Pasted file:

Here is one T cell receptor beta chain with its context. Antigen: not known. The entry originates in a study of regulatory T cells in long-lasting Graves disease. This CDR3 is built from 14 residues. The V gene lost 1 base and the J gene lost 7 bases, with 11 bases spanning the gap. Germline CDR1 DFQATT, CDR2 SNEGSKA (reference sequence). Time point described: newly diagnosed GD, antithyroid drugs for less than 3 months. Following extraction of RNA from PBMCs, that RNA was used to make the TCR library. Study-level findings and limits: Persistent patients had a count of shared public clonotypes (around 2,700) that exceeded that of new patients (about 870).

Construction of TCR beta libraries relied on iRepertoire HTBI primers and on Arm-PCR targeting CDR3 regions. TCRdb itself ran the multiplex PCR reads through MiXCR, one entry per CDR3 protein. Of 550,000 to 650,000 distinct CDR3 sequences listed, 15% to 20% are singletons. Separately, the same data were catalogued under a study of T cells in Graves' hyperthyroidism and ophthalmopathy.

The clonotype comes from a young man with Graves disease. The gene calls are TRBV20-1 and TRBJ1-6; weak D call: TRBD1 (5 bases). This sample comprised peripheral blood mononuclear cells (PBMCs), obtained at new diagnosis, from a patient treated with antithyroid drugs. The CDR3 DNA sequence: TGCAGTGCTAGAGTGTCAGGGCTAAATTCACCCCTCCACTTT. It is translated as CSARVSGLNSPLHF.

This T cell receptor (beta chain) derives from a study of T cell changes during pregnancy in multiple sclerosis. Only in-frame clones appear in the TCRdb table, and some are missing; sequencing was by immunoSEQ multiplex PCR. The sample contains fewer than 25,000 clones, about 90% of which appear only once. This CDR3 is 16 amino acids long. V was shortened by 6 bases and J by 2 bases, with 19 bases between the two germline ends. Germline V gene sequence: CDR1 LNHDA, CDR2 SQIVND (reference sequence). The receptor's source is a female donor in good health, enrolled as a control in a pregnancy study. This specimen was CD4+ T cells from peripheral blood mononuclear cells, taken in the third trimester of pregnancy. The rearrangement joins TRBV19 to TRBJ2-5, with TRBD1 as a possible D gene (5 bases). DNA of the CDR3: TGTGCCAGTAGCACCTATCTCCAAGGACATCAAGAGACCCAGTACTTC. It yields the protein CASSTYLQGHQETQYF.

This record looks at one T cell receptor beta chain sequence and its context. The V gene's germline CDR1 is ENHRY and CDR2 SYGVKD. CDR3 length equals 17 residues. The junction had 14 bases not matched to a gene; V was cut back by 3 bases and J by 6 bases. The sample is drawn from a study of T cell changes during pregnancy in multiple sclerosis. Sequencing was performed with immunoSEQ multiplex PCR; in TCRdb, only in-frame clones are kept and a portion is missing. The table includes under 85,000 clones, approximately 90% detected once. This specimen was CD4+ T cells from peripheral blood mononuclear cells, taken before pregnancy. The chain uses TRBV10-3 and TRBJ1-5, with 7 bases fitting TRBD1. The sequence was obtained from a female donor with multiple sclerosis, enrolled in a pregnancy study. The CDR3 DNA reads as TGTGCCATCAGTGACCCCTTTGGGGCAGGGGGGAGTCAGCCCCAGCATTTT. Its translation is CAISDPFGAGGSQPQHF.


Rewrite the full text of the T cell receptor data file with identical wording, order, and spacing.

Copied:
Here is one T cell receptor beta chain with its context. Antigen: not known. The entry originates in a study of regulatory T cells in long-lasting Graves disease. This CDR3 is built from 14 residues. The V gene lost 1 base and the J gene lost 7 bases, with 11 bases spanning the gap. Germline CDR1 DFQATT, CDR2 SNEGSKA (reference sequence). Time point described: newly diagnosed GD, antithyroid drugs for less than 3 months. Following extraction of RNA from PBMCs, that RNA was used to make the TCR library. Study-level findings and limits: Persistent patients had a count of shared public clonotypes (around 2,700) that exceeded that of new patients (about 870).

Construction of TCR beta libraries relied on iRepertoire HTBI primers and on Arm-PCR targeting CDR3 regions. TCRdb itself ran the multiplex PCR reads through MiXCR, one entry per CDR3 protein. Of 550,000 to 650,000 distinct CDR3 sequences listed, 15% to 20% are singletons. Separately, the same data were catalogued under a study of T cells in Graves' hyperthyroidism and ophthalmopathy.

The clonotype comes from a young man with Graves disease. The gene calls are TRBV20-1 and TRBJ1-6; weak D call: TRBD1 (5 bases). This sample comprised peripheral blood mononuclear cells (PBMCs), obtained at new diagnosis, from a patient treated with antithyroid drugs. The CDR3 DNA sequence: TGCAGTGCTAGAGTGTCAGGGCTAAATTCACCCCTCCACTTT. It is translated as CSARVSGLNSPLHF.

This T cell receptor (beta chain) derives from a study of T cell changes during pregnancy in multiple sclerosis. Only in-frame clones appear in the TCRdb table, and some are missing; sequencing was by immunoSEQ multiplex PCR. The sample contains fewer than 25,000 clones, about 90% of which appear only once. This CDR3 is 16 amino acids long. V was shortened by 6 bases and J by 2 bases, with 19 bases between the two germline ends. Germline V gene sequence: CDR1 LNHDA, CDR2 SQIVND (reference sequence). The receptor's source is a female donor in good health, enrolled as a control in a pregnancy study. This specimen was CD4+ T cells from peripheral blood mononuclear cells, taken in the third trimester of pregnancy. The rearrangement joins TRBV19 to TRBJ2-5, with TRBD1 as a possible D gene (5 bases). DNA of the CDR3: TGTGCCAGTAGCACCTATCTCCAAGGACATCAAGAGACCCAGTACTTC. It yields the protein CASSTYLQGHQETQYF.

This record looks at one T cell receptor beta chain sequence and its context. The V gene's germline CDR1 is ENHRY and CDR2 SYGVKD. CDR3 length equals 17 residues. The junction had 14 bases not matched to a gene; V was cut back by 3 bases and J by 6 bases. The sample is drawn from a study of T cell changes during pregnancy in multiple sclerosis. Sequencing was performed with immunoSEQ multiplex PCR; in TCRdb, only in-frame clones are kept and a portion is missing. The table includes under 85,000 clones, approximately 90% detected once. This specimen was CD4+ T cells from peripheral blood mononuclear cells, taken before pregnancy. The chain uses TRBV10-3 and TRBJ1-5, with 7 bases fitting TRBD1. The sequence was obtained from a female donor with multiple sclerosis, enrolled in a pregnancy study. The CDR3 DNA reads as TGTGCCATCAGTGACCCCTTTGGGGCAGGGGGGAGTCAGCCCCAGCATTTT. Its translation is CAISDPFGAGGSQPQHF.